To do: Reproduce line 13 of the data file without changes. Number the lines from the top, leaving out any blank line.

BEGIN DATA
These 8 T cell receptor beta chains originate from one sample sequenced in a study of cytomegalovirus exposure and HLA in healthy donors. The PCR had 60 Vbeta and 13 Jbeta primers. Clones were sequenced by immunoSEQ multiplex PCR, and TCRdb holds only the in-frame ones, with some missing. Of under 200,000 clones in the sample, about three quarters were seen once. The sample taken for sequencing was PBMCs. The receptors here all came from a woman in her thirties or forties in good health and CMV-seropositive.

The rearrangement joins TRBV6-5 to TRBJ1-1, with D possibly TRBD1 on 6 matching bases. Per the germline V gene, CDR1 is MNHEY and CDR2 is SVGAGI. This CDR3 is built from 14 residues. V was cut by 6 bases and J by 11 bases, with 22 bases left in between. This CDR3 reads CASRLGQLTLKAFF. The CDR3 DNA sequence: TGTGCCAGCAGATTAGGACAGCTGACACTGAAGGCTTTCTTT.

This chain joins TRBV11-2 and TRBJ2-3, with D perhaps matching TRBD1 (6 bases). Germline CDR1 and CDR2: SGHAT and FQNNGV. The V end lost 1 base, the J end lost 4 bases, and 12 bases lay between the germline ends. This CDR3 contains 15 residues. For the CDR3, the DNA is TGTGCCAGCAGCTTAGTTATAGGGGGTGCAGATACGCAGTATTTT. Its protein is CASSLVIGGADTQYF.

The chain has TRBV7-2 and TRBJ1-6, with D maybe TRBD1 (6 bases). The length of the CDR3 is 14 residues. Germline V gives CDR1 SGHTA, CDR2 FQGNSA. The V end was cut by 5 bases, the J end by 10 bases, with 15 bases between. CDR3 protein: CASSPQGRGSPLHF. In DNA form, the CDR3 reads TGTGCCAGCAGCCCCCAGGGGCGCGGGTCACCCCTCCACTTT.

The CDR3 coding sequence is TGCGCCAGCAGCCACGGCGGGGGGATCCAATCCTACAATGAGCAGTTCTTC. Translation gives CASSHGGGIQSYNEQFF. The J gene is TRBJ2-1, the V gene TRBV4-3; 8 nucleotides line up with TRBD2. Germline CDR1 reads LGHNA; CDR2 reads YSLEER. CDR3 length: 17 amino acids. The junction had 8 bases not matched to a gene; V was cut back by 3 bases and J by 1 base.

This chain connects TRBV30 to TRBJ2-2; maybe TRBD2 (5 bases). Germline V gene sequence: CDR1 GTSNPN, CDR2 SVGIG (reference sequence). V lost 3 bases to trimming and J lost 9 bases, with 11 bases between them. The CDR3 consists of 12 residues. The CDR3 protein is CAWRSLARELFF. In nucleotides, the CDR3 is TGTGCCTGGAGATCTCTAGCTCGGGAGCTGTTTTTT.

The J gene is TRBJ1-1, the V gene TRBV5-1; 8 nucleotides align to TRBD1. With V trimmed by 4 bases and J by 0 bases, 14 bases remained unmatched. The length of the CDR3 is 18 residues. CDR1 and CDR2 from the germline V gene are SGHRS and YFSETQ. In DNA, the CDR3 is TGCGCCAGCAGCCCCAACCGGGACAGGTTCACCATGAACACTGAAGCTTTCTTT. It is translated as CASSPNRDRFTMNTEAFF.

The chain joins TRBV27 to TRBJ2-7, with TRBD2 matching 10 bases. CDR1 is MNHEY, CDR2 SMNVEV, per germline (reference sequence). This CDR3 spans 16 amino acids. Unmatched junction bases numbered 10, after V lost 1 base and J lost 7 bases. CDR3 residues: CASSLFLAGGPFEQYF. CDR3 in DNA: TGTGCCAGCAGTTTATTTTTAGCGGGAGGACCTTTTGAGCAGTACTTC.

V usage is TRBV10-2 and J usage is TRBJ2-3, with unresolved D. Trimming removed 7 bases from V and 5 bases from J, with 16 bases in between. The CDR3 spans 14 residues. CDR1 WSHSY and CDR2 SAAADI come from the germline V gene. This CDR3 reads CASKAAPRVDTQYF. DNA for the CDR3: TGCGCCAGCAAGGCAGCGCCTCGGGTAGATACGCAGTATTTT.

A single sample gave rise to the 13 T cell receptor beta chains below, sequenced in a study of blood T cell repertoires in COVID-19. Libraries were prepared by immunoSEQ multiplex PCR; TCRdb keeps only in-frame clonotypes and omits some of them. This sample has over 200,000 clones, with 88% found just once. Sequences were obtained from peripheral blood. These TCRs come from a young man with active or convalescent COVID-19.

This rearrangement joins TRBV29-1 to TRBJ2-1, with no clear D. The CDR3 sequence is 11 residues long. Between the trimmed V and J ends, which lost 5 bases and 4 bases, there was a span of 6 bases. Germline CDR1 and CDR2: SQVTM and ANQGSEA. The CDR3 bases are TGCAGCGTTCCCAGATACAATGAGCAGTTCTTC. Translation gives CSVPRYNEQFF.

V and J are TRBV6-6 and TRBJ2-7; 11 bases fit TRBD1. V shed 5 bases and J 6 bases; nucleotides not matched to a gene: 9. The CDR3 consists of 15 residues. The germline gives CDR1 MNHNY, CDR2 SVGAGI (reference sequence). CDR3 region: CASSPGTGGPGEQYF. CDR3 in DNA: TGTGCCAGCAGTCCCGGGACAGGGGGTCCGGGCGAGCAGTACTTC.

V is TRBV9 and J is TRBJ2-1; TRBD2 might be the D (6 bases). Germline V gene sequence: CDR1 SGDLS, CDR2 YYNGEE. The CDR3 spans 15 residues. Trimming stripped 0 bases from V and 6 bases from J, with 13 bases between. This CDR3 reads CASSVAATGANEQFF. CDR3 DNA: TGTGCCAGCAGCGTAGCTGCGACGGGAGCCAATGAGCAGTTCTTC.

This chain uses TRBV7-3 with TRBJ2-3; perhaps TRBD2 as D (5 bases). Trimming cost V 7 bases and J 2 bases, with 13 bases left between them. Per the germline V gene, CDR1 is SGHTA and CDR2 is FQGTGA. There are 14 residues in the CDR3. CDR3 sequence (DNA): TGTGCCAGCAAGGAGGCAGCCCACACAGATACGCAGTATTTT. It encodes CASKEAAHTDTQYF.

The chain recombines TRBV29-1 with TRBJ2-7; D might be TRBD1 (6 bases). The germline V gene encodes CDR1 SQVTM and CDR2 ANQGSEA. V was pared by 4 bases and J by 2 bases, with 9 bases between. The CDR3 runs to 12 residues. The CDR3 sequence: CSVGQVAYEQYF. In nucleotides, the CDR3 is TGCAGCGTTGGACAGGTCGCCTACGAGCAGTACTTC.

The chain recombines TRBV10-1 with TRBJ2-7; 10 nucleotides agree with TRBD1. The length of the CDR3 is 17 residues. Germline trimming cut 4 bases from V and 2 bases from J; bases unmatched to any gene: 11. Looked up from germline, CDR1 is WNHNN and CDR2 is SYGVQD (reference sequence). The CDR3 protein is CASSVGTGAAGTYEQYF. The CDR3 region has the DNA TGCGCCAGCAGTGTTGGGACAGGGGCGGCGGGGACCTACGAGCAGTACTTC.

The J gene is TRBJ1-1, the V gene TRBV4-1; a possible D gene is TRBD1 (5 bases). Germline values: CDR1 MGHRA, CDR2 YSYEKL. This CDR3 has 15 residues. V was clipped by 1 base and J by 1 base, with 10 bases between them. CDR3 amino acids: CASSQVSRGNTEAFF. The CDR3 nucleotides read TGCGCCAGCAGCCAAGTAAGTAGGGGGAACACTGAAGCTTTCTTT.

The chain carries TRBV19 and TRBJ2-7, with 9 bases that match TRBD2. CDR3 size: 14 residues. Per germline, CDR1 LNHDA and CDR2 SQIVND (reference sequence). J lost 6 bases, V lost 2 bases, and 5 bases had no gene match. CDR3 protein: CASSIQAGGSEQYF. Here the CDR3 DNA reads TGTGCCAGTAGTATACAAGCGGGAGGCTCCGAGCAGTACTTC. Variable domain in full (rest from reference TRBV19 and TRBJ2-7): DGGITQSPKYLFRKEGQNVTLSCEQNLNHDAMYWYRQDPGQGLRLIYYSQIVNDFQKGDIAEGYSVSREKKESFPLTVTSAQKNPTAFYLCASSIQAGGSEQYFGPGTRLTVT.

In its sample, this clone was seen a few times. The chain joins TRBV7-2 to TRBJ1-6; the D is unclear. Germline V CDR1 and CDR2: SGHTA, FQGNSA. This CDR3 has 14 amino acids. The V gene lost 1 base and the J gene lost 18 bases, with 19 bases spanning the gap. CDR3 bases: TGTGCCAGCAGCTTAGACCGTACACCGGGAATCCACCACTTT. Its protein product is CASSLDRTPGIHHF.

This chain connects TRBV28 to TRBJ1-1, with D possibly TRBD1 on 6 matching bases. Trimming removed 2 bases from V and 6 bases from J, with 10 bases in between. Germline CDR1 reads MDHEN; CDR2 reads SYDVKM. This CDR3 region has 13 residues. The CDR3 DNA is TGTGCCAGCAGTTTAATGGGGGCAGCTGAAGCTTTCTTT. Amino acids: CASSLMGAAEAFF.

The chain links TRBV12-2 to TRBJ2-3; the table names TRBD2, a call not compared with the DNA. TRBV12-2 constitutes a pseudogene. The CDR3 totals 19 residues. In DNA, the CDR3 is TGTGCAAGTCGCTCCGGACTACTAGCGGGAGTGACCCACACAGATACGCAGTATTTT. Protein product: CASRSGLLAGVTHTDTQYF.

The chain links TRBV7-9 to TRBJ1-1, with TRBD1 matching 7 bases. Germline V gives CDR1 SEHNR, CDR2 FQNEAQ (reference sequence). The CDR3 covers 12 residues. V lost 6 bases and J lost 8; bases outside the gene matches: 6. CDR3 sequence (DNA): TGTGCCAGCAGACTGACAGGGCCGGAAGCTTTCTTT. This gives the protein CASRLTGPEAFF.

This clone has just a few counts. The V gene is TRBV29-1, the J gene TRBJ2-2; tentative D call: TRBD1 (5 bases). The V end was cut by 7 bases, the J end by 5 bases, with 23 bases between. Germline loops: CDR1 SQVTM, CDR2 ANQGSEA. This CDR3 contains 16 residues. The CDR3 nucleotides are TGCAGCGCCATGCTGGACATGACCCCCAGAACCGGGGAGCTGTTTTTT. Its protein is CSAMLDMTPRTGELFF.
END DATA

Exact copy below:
V is TRBV9 and J is TRBJ2-1; TRBD2 might be the D (6 bases). Germline V gene sequence: CDR1 SGDLS, CDR2 YYNGEE. The CDR3 spans 15 residues. Trimming stripped 0 bases from V and 6 bases from J, with 13 bases between. This CDR3 reads CASSVAATGANEQFF. CDR3 DNA: TGTGCCAGCAGCGTAGCTGCGACGGGAGCCAATGAGCAGTTCTTC.